|Institution:||University of Waterloo|
|Keywords:||The Pirated Faust; adpatation; Chinese|
|Full text PDF:||http://hdl.handle.net/10012/5086|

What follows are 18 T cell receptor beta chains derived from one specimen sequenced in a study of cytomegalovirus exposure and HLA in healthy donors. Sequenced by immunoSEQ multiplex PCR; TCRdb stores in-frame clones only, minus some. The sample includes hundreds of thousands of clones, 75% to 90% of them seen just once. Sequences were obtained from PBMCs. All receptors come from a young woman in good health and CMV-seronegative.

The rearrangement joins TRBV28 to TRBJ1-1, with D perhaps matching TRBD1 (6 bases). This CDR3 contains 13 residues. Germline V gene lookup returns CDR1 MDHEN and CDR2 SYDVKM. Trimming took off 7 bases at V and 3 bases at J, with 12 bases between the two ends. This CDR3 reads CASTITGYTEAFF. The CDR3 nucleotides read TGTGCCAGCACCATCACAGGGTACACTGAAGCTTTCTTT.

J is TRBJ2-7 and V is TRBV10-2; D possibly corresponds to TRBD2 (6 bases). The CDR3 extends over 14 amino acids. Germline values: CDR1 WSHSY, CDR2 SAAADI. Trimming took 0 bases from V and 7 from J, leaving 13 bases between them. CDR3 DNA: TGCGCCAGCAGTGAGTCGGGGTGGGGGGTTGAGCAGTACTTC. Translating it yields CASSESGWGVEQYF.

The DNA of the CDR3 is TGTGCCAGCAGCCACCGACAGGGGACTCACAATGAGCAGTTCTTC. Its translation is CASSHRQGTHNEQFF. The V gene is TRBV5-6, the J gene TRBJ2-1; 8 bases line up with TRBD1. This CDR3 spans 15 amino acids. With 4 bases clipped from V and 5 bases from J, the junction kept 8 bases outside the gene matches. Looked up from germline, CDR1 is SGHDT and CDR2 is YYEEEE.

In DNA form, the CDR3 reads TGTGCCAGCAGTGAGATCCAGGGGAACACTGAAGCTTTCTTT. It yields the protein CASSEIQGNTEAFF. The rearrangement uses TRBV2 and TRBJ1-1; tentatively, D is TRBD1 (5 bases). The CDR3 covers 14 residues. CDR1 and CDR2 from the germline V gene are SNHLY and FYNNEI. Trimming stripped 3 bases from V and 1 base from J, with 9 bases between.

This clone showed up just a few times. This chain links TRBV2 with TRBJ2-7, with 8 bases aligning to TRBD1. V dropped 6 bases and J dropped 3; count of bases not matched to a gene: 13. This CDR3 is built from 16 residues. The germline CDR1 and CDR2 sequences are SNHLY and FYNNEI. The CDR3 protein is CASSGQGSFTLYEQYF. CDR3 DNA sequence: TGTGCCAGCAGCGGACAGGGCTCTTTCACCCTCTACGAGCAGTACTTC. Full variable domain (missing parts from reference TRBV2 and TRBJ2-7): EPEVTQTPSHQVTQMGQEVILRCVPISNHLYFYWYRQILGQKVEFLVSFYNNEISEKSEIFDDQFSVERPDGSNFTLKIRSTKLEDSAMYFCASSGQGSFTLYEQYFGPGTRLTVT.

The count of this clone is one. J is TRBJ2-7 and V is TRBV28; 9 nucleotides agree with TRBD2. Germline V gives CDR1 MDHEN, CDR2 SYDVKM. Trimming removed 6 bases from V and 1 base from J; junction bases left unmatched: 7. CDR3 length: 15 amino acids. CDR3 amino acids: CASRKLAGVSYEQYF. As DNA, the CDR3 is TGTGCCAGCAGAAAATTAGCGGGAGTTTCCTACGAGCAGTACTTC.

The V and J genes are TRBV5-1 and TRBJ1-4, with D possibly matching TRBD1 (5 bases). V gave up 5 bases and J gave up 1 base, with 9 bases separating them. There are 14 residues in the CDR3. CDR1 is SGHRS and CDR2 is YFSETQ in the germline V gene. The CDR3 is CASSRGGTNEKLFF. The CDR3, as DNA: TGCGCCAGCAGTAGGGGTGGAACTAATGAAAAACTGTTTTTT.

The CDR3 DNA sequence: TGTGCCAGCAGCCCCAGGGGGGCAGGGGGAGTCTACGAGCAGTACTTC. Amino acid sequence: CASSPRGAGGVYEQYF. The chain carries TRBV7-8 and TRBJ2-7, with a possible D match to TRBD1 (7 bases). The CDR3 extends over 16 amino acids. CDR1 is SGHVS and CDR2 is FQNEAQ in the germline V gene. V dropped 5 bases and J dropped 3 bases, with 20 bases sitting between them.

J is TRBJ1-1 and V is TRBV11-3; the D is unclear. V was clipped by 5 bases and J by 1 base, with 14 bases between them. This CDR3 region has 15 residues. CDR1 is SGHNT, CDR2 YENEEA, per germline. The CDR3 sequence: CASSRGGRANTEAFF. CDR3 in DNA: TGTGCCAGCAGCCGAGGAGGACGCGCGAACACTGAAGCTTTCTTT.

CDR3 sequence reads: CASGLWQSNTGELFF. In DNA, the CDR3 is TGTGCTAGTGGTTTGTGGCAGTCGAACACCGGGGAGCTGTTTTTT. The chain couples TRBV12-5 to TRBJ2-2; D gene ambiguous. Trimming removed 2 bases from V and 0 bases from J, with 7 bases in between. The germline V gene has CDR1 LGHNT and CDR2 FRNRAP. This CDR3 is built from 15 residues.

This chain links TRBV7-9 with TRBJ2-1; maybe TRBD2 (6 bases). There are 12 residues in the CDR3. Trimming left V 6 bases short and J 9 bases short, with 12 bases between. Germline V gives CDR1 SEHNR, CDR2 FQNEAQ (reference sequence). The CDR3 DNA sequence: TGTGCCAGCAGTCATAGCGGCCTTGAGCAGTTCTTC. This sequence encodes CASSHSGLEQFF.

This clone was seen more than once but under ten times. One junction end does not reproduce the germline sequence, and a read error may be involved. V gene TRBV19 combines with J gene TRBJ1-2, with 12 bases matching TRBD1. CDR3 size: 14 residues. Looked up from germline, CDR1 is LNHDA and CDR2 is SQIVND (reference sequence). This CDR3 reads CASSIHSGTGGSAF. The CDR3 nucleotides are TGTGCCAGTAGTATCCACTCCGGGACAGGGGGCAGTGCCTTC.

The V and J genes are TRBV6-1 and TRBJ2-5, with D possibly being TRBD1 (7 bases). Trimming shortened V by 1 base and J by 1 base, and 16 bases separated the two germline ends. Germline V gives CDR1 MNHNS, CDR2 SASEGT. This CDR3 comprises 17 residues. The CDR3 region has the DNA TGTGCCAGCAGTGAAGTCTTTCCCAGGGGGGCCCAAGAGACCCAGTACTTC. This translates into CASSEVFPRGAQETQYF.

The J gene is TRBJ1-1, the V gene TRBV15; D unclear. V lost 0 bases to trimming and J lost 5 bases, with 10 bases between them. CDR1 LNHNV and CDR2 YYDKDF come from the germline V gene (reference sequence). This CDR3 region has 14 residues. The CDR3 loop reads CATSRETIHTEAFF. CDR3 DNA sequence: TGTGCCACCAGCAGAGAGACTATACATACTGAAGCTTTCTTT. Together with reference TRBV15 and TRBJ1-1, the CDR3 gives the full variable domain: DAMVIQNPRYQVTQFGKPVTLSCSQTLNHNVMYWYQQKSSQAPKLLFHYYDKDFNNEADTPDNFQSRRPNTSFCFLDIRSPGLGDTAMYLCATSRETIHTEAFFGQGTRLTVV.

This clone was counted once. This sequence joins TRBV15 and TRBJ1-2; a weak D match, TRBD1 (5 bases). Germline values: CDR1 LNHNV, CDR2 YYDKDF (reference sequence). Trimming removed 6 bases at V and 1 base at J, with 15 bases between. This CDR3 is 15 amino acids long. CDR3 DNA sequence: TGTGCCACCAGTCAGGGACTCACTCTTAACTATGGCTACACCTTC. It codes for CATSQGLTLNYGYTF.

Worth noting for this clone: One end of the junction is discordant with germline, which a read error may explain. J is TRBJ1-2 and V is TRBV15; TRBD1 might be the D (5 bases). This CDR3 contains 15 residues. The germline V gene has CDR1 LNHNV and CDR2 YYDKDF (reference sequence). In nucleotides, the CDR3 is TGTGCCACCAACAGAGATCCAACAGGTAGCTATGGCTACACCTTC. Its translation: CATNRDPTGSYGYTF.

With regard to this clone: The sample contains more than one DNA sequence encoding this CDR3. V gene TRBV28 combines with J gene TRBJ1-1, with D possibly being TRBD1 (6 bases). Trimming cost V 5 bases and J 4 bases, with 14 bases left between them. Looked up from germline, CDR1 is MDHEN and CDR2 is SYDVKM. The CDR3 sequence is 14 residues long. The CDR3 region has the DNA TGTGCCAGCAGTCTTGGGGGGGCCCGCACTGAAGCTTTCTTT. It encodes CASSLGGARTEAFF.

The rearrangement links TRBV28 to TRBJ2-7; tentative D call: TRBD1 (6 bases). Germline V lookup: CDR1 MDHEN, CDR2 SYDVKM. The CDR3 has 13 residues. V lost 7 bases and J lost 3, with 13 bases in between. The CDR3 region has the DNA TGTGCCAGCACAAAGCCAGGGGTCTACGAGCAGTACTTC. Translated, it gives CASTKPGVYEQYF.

This thesis has as its focus Daoban Fushide 盗版浮士德 (The Pirated Faust), a Chinese staging of Goethe’s Faust I and II, which premiered in Beijing in 1999. The research questions of the study are how the adaptation remains true and differs from Goethe’s original and how it addresses the expectations and cultural sensitivities of modern Chinese society. The first and second chapters provide a general context of the discussion. Chapter one reviews Faust reception in China, including the Chinese publication of Faust in translation, critical assessments of Faust by Chinese scholars, and theatre productions adapted from Goethe’s original. Chapter two outlines the history of Chinese theatre from the ancient rituals to traditional Chinese theatre as it survives in modern times. With the influence of western culture a new theatrical form, spoken drama, emerged in the early 20th century. The Pirated Faust is an example of modern Chinese experimental theatre. Chapter three, the main part of the study, provides a systematic analysis of this Chinese Faust adaptation from numerous perspectives, including an explanation and discussion of the title, storylines, a structural comparison to Goethe’s original, and an analysis of the adaptation’s use of language, themes, characters, and settings. My study demonstrates that this Chinese adaptation is a recodification of Goethe’s classic in the context of Chinese modern society, deeply rooted in Chinese cultural and historical background. However, it still maintains the thematic thrust of Goethe’s original. Another accomplishment of this study is a complete English translation of the Chinese text of the adaptation, the only in existence, which is appended to the thesis. It provides the opportunity for non-Chinese readers who have an interest in Faust in China and The Pirated Faust to do further research.